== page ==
A He-Ne laser beam from a He-Ne laser 16 was divided by a beam splitter 14 into two beams with equal intensity, one of which B2 was bent three times by three bending mirrors 13, 12 and 15, to be parallel to the other B1. Both of the beams B1 and B2 passed the same polarizer 11 to become 45 linear polarization to z-axis, and were bent by a dichroic beam splitter 9 which can let an illuminator beam 7 reflected from a device 3 under test pass through. Then these two beams B1 and B2 were focused by an objective lens 8 with different paths inside the EO crystal 2 as shown in FIG. 1b, and the resulting spots focused on the EO crystal 2 planes were in the level of 10 μm. In order to separate incident and reflected light, the beam B1 was not exactly perpendicular to the bottom plane of EOP but a little slanting from the normal direction. It would lead beam B1 to have a small z component, but which was neoligible compared with the y component. After reflection form the bottom planes of EO crystal 2, these two beams were reflected by the dichroic beam splitter 9, picked off by a pick-off polarizer 10 and fed into the compensator 17. The compensator 17 adjusted the optical bias points for both beams so that the analyzer 18 and two pairs of detectors 21, 22, and 23, 24 have a high detection sensitivity to the variations of polarization of the two beams. For the best detection of each beam, individual compensator for each beam was needed because different optical bias offset was introduced to each propagation path. For simplicity, only one compensator was used in the experiment system. The analyzer 18 is a polarization splitter for transforming a variation of polarization due to the phase retardation to a variation of light intensity, wherein each of the two beams is splitter into an ordinary and extraordinary rays. Each pair (21, 22, or 23, 24) of the two pairs of detectors have a function of transforming the variation of light intensity to a differential signal. The differential signals generated from the two pairs of detectors 21, 22, and 23, 24, which are proportional to the φ1 and φ2 of Eqs. (2) and (4), were amplified by the differential lock-in amplifier 19 so that the variation between the two differential signal can be observed. The laser beam position and focus on the EO crystal 2 were monitored by a viewing lens 20. The test electric-field was generated by a function generator 4 which provided both chopped DC signal 26 for the device 3 and reference signal 25 for the lock-in amplifier 19. The device 3 was mounted on a rotation stage 5 which in turn was disposed on a movable XYZ stage 6, so that the electric-field direction can be changed by the rotation stage 5, and the position of the device 3 can be adjusted by the movable XYZ stage 6.

FIG. 3 shows 19 runs of the measured values and the actual values of the angles between the electric-filed and c-axis of the EO crystal 2 conducted by using the system shown in FIG. 2. The actual values of the angles were from -90 to 90 with an increment of 10 at one time. The data in FIG. 3 indicate that the electric-field direction can be identified accurately with a root-mean-square error of 1.1.

Although the present invention utilizing two laser beams having different electric-field induced optical path variations in electro-optic crystal to measure 2-dimensional electric-filed vector have been described, those skilled in the art should understand that they can make various changes, substitutions and alternations herein without departing from the spirit and scope of the invention in its broadest form.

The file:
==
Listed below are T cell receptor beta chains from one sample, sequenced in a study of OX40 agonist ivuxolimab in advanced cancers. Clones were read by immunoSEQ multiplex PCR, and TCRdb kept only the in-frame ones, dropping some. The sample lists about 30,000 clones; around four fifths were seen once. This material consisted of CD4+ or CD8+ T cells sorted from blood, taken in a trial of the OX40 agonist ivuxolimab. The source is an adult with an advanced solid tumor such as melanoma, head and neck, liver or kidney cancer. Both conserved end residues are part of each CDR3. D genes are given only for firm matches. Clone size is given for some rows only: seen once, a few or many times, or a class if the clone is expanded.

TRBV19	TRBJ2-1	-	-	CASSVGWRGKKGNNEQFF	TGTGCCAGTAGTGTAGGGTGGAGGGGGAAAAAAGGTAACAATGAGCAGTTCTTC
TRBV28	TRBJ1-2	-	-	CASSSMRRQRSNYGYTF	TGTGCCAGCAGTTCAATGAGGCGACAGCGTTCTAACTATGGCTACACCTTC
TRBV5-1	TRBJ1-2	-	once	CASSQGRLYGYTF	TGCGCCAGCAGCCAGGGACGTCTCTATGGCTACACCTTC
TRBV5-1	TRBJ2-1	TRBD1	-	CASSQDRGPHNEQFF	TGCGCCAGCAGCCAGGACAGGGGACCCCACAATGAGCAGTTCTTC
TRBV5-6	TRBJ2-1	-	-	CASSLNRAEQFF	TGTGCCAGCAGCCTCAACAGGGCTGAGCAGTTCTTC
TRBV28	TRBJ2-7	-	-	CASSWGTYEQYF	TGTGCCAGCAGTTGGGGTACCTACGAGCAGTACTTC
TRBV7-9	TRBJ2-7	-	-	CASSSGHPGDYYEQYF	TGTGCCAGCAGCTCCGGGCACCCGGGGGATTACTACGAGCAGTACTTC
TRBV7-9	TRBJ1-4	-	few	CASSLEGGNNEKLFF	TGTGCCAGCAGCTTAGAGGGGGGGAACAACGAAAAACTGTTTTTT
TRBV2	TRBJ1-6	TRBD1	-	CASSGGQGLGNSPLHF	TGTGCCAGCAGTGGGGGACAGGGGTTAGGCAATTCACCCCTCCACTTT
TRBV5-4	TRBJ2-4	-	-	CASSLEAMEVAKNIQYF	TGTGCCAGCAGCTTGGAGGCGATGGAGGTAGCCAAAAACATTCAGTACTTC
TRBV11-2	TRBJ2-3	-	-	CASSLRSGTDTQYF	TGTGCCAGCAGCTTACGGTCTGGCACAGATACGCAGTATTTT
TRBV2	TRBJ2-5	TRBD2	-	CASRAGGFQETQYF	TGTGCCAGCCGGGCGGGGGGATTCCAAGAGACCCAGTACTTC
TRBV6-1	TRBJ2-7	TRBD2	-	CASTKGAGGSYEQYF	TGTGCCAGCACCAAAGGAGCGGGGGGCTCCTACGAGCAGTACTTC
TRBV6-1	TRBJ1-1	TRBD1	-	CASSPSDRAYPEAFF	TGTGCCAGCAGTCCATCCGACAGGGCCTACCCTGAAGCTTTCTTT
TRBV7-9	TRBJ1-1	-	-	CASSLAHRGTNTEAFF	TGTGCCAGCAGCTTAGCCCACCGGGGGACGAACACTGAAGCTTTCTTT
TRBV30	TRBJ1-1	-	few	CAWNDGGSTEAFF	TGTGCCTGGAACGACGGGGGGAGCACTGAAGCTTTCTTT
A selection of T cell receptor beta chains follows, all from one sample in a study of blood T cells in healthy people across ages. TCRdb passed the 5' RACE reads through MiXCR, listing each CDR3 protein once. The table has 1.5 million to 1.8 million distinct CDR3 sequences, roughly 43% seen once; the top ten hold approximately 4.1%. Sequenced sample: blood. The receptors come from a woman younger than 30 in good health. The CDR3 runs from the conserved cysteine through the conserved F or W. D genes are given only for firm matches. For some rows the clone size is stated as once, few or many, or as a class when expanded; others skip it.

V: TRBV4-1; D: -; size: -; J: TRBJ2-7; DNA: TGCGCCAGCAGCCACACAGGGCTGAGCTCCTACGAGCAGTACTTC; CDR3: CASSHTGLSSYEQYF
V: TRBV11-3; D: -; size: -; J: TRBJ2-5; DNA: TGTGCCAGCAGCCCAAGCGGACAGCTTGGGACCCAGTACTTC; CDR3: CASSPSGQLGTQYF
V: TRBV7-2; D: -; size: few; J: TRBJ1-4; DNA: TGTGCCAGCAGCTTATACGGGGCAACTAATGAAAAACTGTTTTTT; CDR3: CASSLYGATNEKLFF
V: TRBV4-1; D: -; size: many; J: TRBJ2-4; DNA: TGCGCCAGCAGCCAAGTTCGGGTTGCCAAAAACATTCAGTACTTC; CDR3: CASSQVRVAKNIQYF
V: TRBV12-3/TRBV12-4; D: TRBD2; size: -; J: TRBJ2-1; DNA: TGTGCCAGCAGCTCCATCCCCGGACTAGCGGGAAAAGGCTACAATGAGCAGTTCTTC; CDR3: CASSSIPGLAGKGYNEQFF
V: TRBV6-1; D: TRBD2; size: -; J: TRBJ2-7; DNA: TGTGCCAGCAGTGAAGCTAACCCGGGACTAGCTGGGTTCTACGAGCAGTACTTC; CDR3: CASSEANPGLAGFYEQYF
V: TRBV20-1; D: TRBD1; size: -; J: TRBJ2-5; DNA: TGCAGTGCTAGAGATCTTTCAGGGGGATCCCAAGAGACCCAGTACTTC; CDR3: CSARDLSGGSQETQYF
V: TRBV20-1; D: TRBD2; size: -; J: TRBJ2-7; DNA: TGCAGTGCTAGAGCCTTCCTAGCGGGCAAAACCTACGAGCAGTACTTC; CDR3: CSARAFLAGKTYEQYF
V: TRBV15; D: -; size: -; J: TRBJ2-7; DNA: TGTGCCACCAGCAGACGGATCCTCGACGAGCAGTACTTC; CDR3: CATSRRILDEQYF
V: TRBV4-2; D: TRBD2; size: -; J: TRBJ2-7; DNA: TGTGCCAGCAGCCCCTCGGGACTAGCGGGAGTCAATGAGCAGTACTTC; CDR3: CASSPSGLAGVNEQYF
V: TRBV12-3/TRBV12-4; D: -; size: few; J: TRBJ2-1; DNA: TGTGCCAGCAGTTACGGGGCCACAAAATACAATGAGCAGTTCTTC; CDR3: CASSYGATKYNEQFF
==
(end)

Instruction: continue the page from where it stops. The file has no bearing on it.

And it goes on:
Patent Citations
Cited PatentFiling datePublication dateApplicantTitle
US5113131 *Feb 16, 1990May 12, 1992Southern California Edison CompanyVoltage measuring device having electro-optic sensor and compensator
US5546011 *Aug 10, 1995Aug 13, 1996Hamamatsu Photonics K.K.Voltage measuring apparatus
US5883518 *Apr 24, 1996Mar 16, 1999Boxer Cross, Inc.System and method for measuring the doping level and doping profile of a region in a semiconductor substrate
Non-Patent Citations
Reference
1Takahashi et al., "Sampling and Real-Time Methods in Electro-Optic Probing System", IEEE Transactions on Instrumentation and Measurement 44:965-971, Oct. 1995.
2 *Takahashi et al., Sampling and Real Time Methods in Electro Optic Probing System , IEEE Transactions on Instrumentation and Measurement 44:965 971, Oct. 1995.
Referenced by
Citing PatentFiling datePublication dateApplicantTitle
US6369590 *Jan 14, 1999Apr 9, 2002Maniatech IncorporatedApparatus and method using photoelectric effect for testing electrical traces
US6369591Dec 15, 1999Apr 9, 2002Maniatech IncorporatedApparatus and method using photoelectric effect for testing electrical traces
US6653851Oct 24, 2001Nov 25, 2003Lomanoha VenturesRefocusing wavelengths to a common focal plane for electrical trace testing
US7084649 *Nov 26, 2003Aug 1, 2006Communications Research Laboratory, Independent Administrative InstitutionMethod and apparatus for measuring three-dimensional distribution of electric field
US7466151 *Aug 25, 2004Dec 16, 2008Aisin Seiki Kabushiki KaishaElectric-field distribution measurement method and apparatus for semiconductor device
US8421493 *Sep 7, 2007Apr 16, 2013Universite Paris SudProcess and device for characterising an electric signal propagating in a sample
US20100141284 *Sep 7, 2007Jun 10, 2010Universite Paris SudMethod and device for characterising an electric signal propagating through a sample
Classifications
U.S. Classification324/750.22, 324/754.23, 324/754.27
International ClassificationG01R15/24, G01R31/308
Cooperative ClassificationG01R31/308, G01R15/24
European ClassificationG01R15/24, G01R31/308
Legal Events
DateCodeEventDescription
Apr 17, 2011FPAYFee payment
Year of fee payment: 12
Jul 2, 2007FPAYFee payment
Year of fee payment: 8
Jul 7, 2003FPAYFee payment
Year of fee payment: 4
Mar 18, 1998ASAssignment
Owner name: NATIONAL SCIENCE COUNCIL, TAIWAN
Free format text: ASSIGNMENT OF ASSIGNORS INTEREST;ASSIGNORS:KUO. WEN-KAI;HUANG, SHENG-LUNG;CHANG, LIANG-CHIH;AND OTHERS;REEL/FRAME:009058/0300;SIGNING DATES FROM 19980301 TO 19980310